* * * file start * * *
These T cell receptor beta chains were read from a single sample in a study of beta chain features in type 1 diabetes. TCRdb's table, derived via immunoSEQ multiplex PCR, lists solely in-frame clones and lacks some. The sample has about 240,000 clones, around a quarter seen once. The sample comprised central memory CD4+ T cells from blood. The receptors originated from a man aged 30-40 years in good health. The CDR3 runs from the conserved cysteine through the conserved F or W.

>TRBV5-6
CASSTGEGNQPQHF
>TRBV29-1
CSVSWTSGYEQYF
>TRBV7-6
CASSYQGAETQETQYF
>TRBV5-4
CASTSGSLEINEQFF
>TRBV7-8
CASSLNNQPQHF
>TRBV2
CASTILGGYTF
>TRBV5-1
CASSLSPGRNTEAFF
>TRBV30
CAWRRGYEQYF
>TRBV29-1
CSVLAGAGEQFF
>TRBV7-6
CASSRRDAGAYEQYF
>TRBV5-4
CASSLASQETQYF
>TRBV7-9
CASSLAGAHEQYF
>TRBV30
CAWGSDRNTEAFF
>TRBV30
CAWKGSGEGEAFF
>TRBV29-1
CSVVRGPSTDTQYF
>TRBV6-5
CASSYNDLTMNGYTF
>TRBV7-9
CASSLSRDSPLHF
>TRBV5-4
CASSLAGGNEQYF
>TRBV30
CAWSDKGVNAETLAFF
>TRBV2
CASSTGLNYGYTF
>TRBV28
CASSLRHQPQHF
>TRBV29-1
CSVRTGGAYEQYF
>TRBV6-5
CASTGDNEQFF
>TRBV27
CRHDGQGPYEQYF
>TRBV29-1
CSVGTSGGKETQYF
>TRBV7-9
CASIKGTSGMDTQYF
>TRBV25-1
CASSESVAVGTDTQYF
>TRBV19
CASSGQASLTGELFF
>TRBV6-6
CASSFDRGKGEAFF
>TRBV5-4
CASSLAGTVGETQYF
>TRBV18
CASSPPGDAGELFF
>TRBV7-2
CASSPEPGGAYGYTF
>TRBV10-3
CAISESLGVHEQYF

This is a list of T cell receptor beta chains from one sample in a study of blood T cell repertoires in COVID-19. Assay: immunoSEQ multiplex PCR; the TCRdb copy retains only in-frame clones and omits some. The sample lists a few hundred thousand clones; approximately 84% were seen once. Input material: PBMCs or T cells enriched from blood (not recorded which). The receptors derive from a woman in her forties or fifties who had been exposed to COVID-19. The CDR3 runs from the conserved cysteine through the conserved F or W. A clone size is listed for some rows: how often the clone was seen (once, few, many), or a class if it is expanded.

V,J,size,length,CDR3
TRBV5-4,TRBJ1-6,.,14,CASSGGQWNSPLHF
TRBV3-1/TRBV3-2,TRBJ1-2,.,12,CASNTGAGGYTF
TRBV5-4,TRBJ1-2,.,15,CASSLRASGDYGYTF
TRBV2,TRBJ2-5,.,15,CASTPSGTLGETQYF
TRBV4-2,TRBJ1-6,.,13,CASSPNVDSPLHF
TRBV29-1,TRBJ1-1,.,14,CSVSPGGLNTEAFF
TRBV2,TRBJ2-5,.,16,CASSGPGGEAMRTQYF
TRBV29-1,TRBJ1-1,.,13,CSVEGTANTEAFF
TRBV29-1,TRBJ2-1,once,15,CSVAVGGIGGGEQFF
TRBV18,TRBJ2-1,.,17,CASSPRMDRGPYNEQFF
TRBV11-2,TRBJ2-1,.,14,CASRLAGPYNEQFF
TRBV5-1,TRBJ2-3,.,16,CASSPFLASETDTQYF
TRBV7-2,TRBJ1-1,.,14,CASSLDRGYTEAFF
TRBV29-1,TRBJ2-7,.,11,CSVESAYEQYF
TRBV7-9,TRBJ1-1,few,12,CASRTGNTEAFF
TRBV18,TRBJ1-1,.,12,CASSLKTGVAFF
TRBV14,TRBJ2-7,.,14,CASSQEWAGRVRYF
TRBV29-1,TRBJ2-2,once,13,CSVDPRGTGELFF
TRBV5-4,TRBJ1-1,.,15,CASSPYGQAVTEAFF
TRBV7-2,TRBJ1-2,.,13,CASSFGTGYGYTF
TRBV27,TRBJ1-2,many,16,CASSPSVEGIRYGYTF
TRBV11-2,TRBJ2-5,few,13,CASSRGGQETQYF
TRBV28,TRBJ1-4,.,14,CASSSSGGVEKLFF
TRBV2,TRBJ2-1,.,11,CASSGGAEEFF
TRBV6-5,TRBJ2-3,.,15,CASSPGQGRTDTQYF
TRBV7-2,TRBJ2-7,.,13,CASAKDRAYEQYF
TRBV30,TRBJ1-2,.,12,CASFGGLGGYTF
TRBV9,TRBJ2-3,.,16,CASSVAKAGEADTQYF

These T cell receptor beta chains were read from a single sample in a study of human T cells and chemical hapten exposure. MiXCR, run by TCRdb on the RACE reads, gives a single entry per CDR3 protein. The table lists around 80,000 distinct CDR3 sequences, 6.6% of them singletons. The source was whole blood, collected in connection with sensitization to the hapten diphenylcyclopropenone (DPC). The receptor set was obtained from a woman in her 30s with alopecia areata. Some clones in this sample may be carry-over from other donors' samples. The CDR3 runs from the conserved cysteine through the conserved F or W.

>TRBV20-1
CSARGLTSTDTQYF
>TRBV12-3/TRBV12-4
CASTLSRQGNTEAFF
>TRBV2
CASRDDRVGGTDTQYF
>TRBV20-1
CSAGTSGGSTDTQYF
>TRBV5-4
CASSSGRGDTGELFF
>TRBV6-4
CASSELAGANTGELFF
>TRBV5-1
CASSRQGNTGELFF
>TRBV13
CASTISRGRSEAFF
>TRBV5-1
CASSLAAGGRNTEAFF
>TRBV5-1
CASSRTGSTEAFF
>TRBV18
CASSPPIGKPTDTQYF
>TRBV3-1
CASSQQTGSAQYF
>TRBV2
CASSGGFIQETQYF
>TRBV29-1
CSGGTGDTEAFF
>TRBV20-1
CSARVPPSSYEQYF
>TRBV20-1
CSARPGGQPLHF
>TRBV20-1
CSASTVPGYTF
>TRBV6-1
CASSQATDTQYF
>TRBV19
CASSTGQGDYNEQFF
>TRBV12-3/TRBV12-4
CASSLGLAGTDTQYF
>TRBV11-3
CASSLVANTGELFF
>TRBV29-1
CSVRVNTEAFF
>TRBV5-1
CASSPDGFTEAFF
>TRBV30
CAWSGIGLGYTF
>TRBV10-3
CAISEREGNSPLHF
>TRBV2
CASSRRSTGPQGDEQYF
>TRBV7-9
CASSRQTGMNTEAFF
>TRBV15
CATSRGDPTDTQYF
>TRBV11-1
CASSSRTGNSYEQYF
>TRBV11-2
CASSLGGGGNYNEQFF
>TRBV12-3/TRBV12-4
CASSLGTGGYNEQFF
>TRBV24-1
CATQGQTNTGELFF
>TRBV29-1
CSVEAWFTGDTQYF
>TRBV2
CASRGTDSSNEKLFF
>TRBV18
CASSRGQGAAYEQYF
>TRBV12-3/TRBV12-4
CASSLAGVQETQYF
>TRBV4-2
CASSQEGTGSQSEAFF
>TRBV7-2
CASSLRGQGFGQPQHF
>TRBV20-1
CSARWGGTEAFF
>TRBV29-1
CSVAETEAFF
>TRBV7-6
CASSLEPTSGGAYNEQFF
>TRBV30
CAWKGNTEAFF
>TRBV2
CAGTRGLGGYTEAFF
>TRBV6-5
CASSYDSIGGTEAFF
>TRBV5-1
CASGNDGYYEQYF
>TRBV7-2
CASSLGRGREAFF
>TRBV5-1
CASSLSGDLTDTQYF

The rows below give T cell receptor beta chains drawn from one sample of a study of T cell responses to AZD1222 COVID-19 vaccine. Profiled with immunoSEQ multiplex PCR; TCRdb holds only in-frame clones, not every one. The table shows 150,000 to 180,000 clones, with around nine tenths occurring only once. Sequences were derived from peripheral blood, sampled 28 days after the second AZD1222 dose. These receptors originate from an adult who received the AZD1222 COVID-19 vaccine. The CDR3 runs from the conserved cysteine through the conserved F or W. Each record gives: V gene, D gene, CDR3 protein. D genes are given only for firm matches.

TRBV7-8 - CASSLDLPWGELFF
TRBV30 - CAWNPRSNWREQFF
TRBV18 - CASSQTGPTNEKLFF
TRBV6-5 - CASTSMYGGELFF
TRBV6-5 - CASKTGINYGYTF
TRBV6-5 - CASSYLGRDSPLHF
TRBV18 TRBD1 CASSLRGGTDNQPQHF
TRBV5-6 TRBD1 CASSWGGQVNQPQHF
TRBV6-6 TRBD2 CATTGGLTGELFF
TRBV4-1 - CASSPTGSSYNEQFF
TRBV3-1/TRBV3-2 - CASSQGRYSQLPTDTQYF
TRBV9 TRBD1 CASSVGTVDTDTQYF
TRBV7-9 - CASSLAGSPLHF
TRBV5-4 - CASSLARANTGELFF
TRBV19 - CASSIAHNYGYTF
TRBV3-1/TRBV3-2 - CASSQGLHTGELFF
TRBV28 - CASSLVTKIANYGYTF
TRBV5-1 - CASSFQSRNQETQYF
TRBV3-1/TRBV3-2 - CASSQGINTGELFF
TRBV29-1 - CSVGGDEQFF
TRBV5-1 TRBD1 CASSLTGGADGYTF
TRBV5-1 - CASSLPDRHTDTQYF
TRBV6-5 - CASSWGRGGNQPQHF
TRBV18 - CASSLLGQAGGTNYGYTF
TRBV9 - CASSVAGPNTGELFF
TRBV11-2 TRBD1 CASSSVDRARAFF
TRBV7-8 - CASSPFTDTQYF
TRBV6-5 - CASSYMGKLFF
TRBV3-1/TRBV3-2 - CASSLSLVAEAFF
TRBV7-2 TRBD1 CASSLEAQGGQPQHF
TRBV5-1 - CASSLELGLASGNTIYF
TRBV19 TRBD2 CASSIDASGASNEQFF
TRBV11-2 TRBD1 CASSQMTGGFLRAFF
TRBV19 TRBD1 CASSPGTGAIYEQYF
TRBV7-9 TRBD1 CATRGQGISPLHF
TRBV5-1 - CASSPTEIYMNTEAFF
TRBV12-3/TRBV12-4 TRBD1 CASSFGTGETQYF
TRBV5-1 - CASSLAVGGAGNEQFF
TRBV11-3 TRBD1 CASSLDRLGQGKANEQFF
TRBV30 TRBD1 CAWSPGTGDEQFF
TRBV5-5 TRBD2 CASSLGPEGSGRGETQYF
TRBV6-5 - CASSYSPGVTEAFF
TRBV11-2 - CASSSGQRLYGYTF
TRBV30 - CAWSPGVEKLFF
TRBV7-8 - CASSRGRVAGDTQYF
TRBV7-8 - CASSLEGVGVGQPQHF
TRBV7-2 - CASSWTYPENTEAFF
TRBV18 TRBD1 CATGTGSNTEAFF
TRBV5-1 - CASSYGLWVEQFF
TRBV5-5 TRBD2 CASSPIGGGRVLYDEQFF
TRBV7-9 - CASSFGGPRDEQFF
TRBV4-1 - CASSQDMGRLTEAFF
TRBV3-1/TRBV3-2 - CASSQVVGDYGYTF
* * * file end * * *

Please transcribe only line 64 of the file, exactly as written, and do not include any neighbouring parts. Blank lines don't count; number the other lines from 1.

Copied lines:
>TRBV7-2